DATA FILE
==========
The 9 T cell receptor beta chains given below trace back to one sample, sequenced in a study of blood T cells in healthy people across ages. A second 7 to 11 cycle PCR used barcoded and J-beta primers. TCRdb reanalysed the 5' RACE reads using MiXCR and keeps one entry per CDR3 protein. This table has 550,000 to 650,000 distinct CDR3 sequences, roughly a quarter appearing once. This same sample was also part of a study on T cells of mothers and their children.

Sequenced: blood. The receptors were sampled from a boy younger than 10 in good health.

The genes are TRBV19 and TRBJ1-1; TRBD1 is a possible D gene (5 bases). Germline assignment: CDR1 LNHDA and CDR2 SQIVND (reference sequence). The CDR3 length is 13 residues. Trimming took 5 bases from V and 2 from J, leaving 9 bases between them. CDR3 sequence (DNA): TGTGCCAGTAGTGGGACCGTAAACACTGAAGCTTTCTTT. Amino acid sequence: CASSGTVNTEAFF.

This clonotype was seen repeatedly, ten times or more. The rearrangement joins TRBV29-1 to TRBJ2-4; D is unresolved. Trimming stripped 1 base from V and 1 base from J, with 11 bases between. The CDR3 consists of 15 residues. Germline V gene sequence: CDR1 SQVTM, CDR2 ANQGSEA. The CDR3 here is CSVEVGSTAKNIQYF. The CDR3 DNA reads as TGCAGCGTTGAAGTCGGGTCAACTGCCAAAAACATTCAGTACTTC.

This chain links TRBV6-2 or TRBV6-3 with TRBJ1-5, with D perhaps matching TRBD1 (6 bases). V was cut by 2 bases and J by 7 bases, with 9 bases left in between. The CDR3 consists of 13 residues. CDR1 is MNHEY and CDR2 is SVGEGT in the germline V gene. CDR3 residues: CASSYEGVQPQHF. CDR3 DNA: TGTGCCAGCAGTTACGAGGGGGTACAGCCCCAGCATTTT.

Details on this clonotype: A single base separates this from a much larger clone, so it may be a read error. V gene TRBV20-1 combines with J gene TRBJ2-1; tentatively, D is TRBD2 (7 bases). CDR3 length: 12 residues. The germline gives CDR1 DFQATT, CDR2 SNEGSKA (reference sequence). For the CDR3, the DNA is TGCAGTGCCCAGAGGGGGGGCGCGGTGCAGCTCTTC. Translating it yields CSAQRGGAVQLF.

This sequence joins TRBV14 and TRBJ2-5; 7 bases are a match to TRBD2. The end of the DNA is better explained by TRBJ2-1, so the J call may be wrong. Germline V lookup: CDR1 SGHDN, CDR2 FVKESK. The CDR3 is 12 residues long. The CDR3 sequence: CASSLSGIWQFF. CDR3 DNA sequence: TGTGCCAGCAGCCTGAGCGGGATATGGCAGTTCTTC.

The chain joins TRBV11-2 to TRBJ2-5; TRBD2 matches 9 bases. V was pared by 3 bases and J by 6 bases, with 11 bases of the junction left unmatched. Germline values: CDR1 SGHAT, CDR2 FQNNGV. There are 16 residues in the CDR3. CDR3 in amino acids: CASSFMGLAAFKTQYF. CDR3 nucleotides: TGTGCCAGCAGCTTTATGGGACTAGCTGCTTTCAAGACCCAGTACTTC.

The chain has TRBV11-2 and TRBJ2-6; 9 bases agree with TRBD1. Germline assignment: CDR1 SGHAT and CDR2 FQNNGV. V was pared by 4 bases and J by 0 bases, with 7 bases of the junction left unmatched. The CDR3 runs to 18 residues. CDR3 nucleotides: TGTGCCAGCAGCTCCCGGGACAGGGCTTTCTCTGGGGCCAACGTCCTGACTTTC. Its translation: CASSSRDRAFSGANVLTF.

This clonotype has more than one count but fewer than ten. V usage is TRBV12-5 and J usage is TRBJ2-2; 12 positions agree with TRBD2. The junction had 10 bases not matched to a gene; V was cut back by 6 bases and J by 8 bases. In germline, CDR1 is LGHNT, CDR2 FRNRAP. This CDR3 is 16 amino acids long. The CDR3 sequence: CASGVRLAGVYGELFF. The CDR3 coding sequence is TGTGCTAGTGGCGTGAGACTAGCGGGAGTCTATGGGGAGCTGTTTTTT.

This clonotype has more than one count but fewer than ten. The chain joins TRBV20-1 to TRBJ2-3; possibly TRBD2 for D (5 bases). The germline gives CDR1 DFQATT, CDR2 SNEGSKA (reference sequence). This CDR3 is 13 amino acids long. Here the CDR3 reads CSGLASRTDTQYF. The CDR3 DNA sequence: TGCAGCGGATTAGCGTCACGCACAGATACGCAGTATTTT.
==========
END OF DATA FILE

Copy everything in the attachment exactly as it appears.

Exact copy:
The 9 T cell receptor beta chains given below trace back to one sample, sequenced in a study of blood T cells in healthy people across ages. A second 7 to 11 cycle PCR used barcoded and J-beta primers. TCRdb reanalysed the 5' RACE reads using MiXCR and keeps one entry per CDR3 protein. This table has 550,000 to 650,000 distinct CDR3 sequences, roughly a quarter appearing once. This same sample was also part of a study on T cells of mothers and their children.

Sequenced: blood. The receptors were sampled from a boy younger than 10 in good health.

The genes are TRBV19 and TRBJ1-1; TRBD1 is a possible D gene (5 bases). Germline assignment: CDR1 LNHDA and CDR2 SQIVND (reference sequence). The CDR3 length is 13 residues. Trimming took 5 bases from V and 2 from J, leaving 9 bases between them. CDR3 sequence (DNA): TGTGCCAGTAGTGGGACCGTAAACACTGAAGCTTTCTTT. Amino acid sequence: CASSGTVNTEAFF.

This clonotype was seen repeatedly, ten times or more. The rearrangement joins TRBV29-1 to TRBJ2-4; D is unresolved. Trimming stripped 1 base from V and 1 base from J, with 11 bases between. The CDR3 consists of 15 residues. Germline V gene sequence: CDR1 SQVTM, CDR2 ANQGSEA. The CDR3 here is CSVEVGSTAKNIQYF. The CDR3 DNA reads as TGCAGCGTTGAAGTCGGGTCAACTGCCAAAAACATTCAGTACTTC.

This chain links TRBV6-2 or TRBV6-3 with TRBJ1-5, with D perhaps matching TRBD1 (6 bases). V was cut by 2 bases and J by 7 bases, with 9 bases left in between. The CDR3 consists of 13 residues. CDR1 is MNHEY and CDR2 is SVGEGT in the germline V gene. CDR3 residues: CASSYEGVQPQHF. CDR3 DNA: TGTGCCAGCAGTTACGAGGGGGTACAGCCCCAGCATTTT.

Details on this clonotype: A single base separates this from a much larger clone, so it may be a read error. V gene TRBV20-1 combines with J gene TRBJ2-1; tentatively, D is TRBD2 (7 bases). CDR3 length: 12 residues. The germline gives CDR1 DFQATT, CDR2 SNEGSKA (reference sequence). For the CDR3, the DNA is TGCAGTGCCCAGAGGGGGGGCGCGGTGCAGCTCTTC. Translating it yields CSAQRGGAVQLF.

This sequence joins TRBV14 and TRBJ2-5; 7 bases are a match to TRBD2. The end of the DNA is better explained by TRBJ2-1, so the J call may be wrong. Germline V lookup: CDR1 SGHDN, CDR2 FVKESK. The CDR3 is 12 residues long. The CDR3 sequence: CASSLSGIWQFF. CDR3 DNA sequence: TGTGCCAGCAGCCTGAGCGGGATATGGCAGTTCTTC.

The chain joins TRBV11-2 to TRBJ2-5; TRBD2 matches 9 bases. V was pared by 3 bases and J by 6 bases, with 11 bases of the junction left unmatched. Germline values: CDR1 SGHAT, CDR2 FQNNGV. There are 16 residues in the CDR3. CDR3 in amino acids: CASSFMGLAAFKTQYF. CDR3 nucleotides: TGTGCCAGCAGCTTTATGGGACTAGCTGCTTTCAAGACCCAGTACTTC.

The chain has TRBV11-2 and TRBJ2-6; 9 bases agree with TRBD1. Germline assignment: CDR1 SGHAT and CDR2 FQNNGV. V was pared by 4 bases and J by 0 bases, with 7 bases of the junction left unmatched. The CDR3 runs to 18 residues. CDR3 nucleotides: TGTGCCAGCAGCTCCCGGGACAGGGCTTTCTCTGGGGCCAACGTCCTGACTTTC. Its translation: CASSSRDRAFSGANVLTF.

This clonotype has more than one count but fewer than ten. V usage is TRBV12-5 and J usage is TRBJ2-2; 12 positions agree with TRBD2. The junction had 10 bases not matched to a gene; V was cut back by 6 bases and J by 8 bases. In germline, CDR1 is LGHNT, CDR2 FRNRAP. This CDR3 is 16 amino acids long. The CDR3 sequence: CASGVRLAGVYGELFF. The CDR3 coding sequence is TGTGCTAGTGGCGTGAGACTAGCGGGAGTCTATGGGGAGCTGTTTTTT.

This clonotype has more than one count but fewer than ten. The chain joins TRBV20-1 to TRBJ2-3; possibly TRBD2 for D (5 bases). The germline gives CDR1 DFQATT, CDR2 SNEGSKA (reference sequence). This CDR3 is 13 amino acids long. Here the CDR3 reads CSGLASRTDTQYF. The CDR3 DNA sequence: TGCAGCGGATTAGCGTCACGCACAGATACGCAGTATTTT.